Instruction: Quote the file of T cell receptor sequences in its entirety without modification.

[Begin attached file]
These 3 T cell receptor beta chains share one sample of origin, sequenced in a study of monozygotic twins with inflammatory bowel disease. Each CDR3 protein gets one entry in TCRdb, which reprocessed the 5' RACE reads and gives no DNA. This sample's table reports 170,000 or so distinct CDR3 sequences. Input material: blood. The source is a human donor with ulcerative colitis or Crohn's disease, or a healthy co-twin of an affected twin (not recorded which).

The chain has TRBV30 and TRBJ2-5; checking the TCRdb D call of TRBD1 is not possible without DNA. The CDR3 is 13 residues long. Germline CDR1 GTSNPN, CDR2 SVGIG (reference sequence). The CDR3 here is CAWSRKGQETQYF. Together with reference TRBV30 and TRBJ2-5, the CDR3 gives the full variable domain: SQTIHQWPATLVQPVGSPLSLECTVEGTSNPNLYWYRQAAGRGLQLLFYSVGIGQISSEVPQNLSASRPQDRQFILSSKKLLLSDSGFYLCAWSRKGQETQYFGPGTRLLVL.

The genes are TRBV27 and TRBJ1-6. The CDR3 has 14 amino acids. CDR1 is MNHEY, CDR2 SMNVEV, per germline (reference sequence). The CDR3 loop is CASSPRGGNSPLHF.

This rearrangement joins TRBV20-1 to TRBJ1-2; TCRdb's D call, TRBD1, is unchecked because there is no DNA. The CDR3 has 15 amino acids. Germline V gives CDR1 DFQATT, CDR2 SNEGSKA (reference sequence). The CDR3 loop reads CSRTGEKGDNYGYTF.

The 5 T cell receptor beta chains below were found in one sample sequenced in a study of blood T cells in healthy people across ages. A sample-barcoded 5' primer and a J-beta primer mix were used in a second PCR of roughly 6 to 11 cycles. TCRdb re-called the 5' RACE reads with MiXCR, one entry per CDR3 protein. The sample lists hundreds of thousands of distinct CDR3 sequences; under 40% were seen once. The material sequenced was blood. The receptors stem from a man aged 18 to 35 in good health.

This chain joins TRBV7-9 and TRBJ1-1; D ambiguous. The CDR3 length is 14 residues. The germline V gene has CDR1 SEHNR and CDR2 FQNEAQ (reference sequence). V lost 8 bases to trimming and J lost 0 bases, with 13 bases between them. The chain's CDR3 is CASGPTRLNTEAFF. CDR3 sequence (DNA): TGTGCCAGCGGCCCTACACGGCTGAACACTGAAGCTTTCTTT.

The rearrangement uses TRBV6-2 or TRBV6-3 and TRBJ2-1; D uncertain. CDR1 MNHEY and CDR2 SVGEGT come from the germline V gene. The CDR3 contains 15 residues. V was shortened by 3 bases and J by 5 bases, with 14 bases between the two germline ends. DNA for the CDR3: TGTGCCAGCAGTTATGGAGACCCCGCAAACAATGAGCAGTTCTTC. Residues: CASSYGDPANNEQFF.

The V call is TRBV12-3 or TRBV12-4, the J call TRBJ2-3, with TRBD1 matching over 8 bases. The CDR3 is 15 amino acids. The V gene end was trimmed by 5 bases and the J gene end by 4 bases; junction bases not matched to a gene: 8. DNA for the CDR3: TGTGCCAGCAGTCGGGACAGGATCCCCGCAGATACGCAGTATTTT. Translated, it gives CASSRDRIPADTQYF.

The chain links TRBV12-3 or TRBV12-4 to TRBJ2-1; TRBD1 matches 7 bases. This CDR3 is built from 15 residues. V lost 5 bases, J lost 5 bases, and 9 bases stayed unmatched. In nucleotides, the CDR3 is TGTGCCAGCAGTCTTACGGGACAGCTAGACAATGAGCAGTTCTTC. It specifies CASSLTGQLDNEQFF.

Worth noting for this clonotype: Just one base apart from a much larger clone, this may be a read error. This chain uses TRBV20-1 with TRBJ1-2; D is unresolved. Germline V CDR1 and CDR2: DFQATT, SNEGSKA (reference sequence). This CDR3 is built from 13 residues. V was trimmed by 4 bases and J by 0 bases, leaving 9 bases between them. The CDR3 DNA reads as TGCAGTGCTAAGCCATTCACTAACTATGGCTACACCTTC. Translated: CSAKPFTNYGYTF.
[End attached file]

These 3 T cell receptor beta chains share one sample of origin, sequenced in a study of monozygotic twins with inflammatory bowel disease. Each CDR3 protein gets one entry in TCRdb, which reprocessed the 5' RACE reads and gives no DNA. This sample's table reports 170,000 or so distinct CDR3 sequences. Input material: blood. The source is a human donor with ulcerative colitis or Crohn's disease, or a healthy co-twin of an affected twin (not recorded which).

The chain has TRBV30 and TRBJ2-5; checking the TCRdb D call of TRBD1 is not possible without DNA. The CDR3 is 13 residues long. Germline CDR1 GTSNPN, CDR2 SVGIG (reference sequence). The CDR3 here is CAWSRKGQETQYF. Together with reference TRBV30 and TRBJ2-5, the CDR3 gives the full variable domain: SQTIHQWPATLVQPVGSPLSLECTVEGTSNPNLYWYRQAAGRGLQLLFYSVGIGQISSEVPQNLSASRPQDRQFILSSKKLLLSDSGFYLCAWSRKGQETQYFGPGTRLLVL.

The genes are TRBV27 and TRBJ1-6. The CDR3 has 14 amino acids. CDR1 is MNHEY, CDR2 SMNVEV, per germline (reference sequence). The CDR3 loop is CASSPRGGNSPLHF.

This rearrangement joins TRBV20-1 to TRBJ1-2; TCRdb's D call, TRBD1, is unchecked because there is no DNA. The CDR3 has 15 amino acids. Germline V gives CDR1 DFQATT, CDR2 SNEGSKA (reference sequence). The CDR3 loop reads CSRTGEKGDNYGYTF.

The 5 T cell receptor beta chains below were found in one sample sequenced in a study of blood T cells in healthy people across ages. A sample-barcoded 5' primer and a J-beta primer mix were used in a second PCR of roughly 6 to 11 cycles. TCRdb re-called the 5' RACE reads with MiXCR, one entry per CDR3 protein. The sample lists hundreds of thousands of distinct CDR3 sequences; under 40% were seen once. The material sequenced was blood. The receptors stem from a man aged 18 to 35 in good health.

This chain joins TRBV7-9 and TRBJ1-1; D ambiguous. The CDR3 length is 14 residues. The germline V gene has CDR1 SEHNR and CDR2 FQNEAQ (reference sequence). V lost 8 bases to trimming and J lost 0 bases, with 13 bases between them. The chain's CDR3 is CASGPTRLNTEAFF. CDR3 sequence (DNA): TGTGCCAGCGGCCCTACACGGCTGAACACTGAAGCTTTCTTT.

The rearrangement uses TRBV6-2 or TRBV6-3 and TRBJ2-1; D uncertain. CDR1 MNHEY and CDR2 SVGEGT come from the germline V gene. The CDR3 contains 15 residues. V was shortened by 3 bases and J by 5 bases, with 14 bases between the two germline ends. DNA for the CDR3: TGTGCCAGCAGTTATGGAGACCCCGCAAACAATGAGCAGTTCTTC. Residues: CASSYGDPANNEQFF.

The V call is TRBV12-3 or TRBV12-4, the J call TRBJ2-3, with TRBD1 matching over 8 bases. The CDR3 is 15 amino acids. The V gene end was trimmed by 5 bases and the J gene end by 4 bases; junction bases not matched to a gene: 8. DNA for the CDR3: TGTGCCAGCAGTCGGGACAGGATCCCCGCAGATACGCAGTATTTT. Translated, it gives CASSRDRIPADTQYF.

The chain links TRBV12-3 or TRBV12-4 to TRBJ2-1; TRBD1 matches 7 bases. This CDR3 is built from 15 residues. V lost 5 bases, J lost 5 bases, and 9 bases stayed unmatched. In nucleotides, the CDR3 is TGTGCCAGCAGTCTTACGGGACAGCTAGACAATGAGCAGTTCTTC. It specifies CASSLTGQLDNEQFF.

Worth noting for this clonotype: Just one base apart from a much larger clone, this may be a read error. This chain uses TRBV20-1 with TRBJ1-2; D is unresolved. Germline V CDR1 and CDR2: DFQATT, SNEGSKA (reference sequence). This CDR3 is built from 13 residues. V was trimmed by 4 bases and J by 0 bases, leaving 9 bases between them. The CDR3 DNA reads as TGCAGTGCTAAGCCATTCACTAACTATGGCTACACCTTC. Translated: CSAKPFTNYGYTF.